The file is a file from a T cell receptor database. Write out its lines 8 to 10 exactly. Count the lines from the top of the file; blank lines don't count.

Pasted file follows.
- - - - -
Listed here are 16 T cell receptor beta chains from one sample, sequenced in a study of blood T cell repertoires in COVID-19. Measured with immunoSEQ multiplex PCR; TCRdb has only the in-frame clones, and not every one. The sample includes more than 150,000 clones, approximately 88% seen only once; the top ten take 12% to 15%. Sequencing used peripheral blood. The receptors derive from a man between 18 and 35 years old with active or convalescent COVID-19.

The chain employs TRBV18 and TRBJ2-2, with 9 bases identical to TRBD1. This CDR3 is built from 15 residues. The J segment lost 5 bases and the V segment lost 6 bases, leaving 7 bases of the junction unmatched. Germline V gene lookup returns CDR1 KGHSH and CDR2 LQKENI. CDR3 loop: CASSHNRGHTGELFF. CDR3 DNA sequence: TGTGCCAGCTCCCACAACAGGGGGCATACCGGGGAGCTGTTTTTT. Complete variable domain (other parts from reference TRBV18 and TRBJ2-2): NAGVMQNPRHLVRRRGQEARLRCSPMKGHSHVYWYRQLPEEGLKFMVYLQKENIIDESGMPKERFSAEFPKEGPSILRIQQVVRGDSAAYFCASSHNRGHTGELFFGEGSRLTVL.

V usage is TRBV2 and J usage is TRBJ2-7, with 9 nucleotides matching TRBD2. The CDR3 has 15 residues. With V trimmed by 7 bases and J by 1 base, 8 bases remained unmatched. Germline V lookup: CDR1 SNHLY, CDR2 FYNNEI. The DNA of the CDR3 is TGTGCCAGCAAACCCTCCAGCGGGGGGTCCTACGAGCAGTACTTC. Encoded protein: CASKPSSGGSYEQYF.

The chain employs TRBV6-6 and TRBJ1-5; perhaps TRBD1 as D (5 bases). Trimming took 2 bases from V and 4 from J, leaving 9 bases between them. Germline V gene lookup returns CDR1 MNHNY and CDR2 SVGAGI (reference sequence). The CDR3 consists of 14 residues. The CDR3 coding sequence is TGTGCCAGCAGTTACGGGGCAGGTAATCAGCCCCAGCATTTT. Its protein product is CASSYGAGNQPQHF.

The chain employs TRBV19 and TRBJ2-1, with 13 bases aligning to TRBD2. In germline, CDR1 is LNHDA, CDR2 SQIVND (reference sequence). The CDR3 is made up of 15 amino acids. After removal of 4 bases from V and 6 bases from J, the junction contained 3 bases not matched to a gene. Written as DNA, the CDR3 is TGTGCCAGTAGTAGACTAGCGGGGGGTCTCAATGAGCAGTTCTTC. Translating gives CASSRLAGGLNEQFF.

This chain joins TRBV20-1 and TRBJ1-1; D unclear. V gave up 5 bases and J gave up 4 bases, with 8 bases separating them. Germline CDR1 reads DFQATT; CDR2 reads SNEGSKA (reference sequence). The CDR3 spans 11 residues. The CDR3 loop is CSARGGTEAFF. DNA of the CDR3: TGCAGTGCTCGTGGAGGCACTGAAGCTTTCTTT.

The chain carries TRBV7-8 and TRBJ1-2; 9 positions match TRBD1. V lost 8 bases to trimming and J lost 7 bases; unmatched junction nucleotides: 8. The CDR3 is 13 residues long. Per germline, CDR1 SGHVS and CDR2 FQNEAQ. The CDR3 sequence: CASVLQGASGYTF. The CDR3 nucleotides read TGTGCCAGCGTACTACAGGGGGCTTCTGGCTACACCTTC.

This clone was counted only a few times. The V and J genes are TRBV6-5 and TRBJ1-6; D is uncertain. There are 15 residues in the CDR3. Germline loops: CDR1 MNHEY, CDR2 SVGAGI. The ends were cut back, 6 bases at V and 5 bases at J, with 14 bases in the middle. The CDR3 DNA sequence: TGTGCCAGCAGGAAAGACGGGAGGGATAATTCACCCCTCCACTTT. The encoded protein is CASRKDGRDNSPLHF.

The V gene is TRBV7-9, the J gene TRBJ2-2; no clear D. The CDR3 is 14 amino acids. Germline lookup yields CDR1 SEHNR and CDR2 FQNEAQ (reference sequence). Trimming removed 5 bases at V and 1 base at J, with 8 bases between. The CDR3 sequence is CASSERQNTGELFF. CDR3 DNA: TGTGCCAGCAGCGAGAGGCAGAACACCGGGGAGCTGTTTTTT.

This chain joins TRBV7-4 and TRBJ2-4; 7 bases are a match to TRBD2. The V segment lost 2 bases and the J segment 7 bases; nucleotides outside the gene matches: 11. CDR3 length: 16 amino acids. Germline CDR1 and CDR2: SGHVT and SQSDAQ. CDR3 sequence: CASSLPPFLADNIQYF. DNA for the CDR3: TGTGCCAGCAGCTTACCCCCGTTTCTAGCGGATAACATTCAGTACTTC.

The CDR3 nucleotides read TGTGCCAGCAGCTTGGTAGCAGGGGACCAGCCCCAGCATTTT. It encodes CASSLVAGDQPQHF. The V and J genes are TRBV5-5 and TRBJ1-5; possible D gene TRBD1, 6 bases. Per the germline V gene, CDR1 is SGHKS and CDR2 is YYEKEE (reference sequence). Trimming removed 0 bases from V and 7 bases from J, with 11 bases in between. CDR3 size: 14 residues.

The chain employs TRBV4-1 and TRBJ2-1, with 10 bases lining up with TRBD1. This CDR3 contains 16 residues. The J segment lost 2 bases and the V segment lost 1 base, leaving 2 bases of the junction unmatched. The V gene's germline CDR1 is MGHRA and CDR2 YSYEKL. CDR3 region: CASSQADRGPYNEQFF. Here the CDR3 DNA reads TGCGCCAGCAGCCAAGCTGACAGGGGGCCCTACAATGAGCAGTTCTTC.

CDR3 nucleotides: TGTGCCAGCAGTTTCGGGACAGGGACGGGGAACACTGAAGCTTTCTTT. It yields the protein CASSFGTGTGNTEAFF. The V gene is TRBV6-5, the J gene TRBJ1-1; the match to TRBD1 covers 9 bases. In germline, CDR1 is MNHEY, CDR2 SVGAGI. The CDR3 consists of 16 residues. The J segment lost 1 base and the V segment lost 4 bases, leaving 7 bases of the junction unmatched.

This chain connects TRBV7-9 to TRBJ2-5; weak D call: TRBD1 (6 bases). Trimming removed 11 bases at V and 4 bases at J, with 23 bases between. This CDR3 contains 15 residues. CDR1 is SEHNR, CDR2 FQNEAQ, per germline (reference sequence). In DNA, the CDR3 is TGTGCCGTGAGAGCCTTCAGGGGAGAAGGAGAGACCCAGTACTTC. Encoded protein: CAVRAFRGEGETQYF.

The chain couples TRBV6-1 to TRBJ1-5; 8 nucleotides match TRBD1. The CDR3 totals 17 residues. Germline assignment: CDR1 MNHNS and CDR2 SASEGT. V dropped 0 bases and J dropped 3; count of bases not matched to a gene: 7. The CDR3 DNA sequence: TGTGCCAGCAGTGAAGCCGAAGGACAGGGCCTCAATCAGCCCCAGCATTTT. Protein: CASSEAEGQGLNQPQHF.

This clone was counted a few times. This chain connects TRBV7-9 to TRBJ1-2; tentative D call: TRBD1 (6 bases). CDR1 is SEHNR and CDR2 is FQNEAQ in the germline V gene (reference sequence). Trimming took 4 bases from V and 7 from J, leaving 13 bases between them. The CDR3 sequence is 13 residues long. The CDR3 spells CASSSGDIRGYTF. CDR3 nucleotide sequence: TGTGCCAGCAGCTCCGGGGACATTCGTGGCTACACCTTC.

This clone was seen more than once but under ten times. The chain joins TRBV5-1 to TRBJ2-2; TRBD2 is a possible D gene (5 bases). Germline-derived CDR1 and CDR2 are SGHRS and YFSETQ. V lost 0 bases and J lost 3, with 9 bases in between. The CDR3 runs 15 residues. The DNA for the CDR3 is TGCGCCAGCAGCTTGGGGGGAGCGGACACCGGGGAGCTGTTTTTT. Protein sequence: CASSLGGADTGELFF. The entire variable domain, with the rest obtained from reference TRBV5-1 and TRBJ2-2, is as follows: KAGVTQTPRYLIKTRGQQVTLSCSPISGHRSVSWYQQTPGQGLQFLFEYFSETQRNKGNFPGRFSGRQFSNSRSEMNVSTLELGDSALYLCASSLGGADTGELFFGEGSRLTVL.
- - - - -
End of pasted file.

This clone was counted only a few times. The V and J genes are TRBV6-5 and TRBJ1-6; D is uncertain. There are 15 residues in the CDR3. Germline loops: CDR1 MNHEY, CDR2 SVGAGI. The ends were cut back, 6 bases at V and 5 bases at J, with 14 bases in the middle. The CDR3 DNA sequence: TGTGCCAGCAGGAAAGACGGGAGGGATAATTCACCCCTCCACTTT. The encoded protein is CASRKDGRDNSPLHF.

The V gene is TRBV7-9, the J gene TRBJ2-2; no clear D. The CDR3 is 14 amino acids. Germline lookup yields CDR1 SEHNR and CDR2 FQNEAQ (reference sequence). Trimming removed 5 bases at V and 1 base at J, with 8 bases between. The CDR3 sequence is CASSERQNTGELFF. CDR3 DNA: TGTGCCAGCAGCGAGAGGCAGAACACCGGGGAGCTGTTTTTT.

This chain joins TRBV7-4 and TRBJ2-4; 7 bases are a match to TRBD2. The V segment lost 2 bases and the J segment 7 bases; nucleotides outside the gene matches: 11. CDR3 length: 16 amino acids. Germline CDR1 and CDR2: SGHVT and SQSDAQ. CDR3 sequence: CASSLPPFLADNIQYF. DNA for the CDR3: TGTGCCAGCAGCTTACCCCCGTTTCTAGCGGATAACATTCAGTACTTC.